- Associated Press - Thursday, September 23, 2010

MADRID (AP) - An unidentified painting brought to Spain about 400 years ago has turned out to be a previously unknown masterpiece by 16th-century Flemish painter Pieter Bruegel the Elder, the culture minister said Thursday.

Angeles Gonzalez Sinde said experts at Madrid’s Prado National Art Museum have positively identified the painting, “The Wine of St. Martin’s Day,” and are negotiating to buy it from its current owners.

“The discovery of the painting is fantastic news for the history of art,” Prado director Miguel Zugaza said.

The tempera on linen painting measuring is dated between 1565 and 1568. It depicts a crowd of about 100 people scrambling madly to get a sample of the year’s first vintage from a barrel on St. Martin’s feast day.

The scene is replete with peasant women and children, drunks, blind people, beggars and thieves. On the outskirts are figures fighting with each other and others collapsed on the ground.

“Discovery of a Bruegel is an exceptional event and not something that is likely to be repeated,” Gonzalez Sinde said.

The Prado has just one other Bruegel the Elder painting, “The Triumph of Death.” The museum said that prior to the latest find there were just 40 signed Bruegels in existence.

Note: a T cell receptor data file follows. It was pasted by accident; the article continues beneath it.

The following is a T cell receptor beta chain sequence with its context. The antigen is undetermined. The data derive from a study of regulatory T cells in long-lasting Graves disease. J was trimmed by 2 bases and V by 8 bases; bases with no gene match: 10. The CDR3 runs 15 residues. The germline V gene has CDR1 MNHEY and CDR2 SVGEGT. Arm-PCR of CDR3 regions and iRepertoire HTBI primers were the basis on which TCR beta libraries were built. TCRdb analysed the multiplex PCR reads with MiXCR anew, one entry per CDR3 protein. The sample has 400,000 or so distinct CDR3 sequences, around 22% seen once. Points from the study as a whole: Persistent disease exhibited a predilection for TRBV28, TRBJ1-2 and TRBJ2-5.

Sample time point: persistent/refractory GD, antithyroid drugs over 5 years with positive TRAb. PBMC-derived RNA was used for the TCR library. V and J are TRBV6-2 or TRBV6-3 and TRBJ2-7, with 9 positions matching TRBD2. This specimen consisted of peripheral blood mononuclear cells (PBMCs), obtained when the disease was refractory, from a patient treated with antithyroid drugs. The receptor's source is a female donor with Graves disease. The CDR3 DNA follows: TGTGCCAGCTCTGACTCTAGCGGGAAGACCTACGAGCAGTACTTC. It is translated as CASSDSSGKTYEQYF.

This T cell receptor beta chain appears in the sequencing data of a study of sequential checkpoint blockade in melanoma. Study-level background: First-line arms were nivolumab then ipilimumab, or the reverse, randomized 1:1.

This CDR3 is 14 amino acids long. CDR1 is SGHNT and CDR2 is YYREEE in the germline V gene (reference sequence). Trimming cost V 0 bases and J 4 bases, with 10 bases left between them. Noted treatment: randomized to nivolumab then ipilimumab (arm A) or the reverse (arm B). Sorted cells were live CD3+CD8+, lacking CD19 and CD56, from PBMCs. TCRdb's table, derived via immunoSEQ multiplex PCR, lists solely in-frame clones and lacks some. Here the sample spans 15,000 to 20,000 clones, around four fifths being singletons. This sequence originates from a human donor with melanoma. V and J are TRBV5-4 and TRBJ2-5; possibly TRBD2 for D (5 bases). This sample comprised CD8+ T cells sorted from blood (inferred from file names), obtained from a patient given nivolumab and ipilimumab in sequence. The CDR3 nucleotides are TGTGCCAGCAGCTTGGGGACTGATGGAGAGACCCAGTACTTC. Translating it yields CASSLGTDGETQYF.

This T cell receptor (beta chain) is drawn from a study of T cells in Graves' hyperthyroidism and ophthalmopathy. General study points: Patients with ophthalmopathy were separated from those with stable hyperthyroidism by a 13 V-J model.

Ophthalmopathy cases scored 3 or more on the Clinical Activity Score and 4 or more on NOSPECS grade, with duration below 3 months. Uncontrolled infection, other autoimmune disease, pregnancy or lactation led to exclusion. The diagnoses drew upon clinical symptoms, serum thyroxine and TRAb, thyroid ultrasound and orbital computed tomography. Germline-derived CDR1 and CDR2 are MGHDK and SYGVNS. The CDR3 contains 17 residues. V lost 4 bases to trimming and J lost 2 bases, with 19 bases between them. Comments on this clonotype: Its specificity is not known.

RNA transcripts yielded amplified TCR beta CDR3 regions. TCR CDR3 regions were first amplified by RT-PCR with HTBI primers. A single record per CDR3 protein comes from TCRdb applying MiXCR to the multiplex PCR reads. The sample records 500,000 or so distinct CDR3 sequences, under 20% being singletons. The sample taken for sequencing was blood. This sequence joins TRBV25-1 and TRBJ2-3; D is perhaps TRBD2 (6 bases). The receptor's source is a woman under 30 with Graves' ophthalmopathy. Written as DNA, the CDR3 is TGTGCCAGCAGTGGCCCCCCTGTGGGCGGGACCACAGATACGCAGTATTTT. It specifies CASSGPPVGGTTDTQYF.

Gonzalez Sinde declined to say how much has been offered, but said she was confident the painting would stay in Spain and form part of the Prado’s collection.

Spain’s El Pais newspaper said the museum was prepared to pay about euro7 million ($9.33 million), but that the painting could fetch as much as euro25 million if sold in the private sector.

The minister said the owners had indicated they would prefer it went to a national museum rather than into private hands.

Prior knowledge of the painting’s image was known from an ancient engraving, but the work itself “had been taken for lost,” Zugaza said.

The painting was brought to Spain from Italy by the ninth Duke of Medinaceli in the 17th century and remained in the family’s hands up until recently, he said. Its current owners were private collectors who did not want to be named, he added.

Zugaza said the collectors did not know it was a Bruegel until they set about trying to sell it last year. Sotheby’s of Madrid then asked the Prado to study the much-deteriorated work and investigations gradually brought to light that it was a Bruegel.

“All the top experts in Flemish painting and in Bruegel were invited to view the work and they were unanimous in declaring it a work of the master,” Zugaza said.

Confirmation came on Sept. 6 when cleaning work revealed Bruegel’s signature.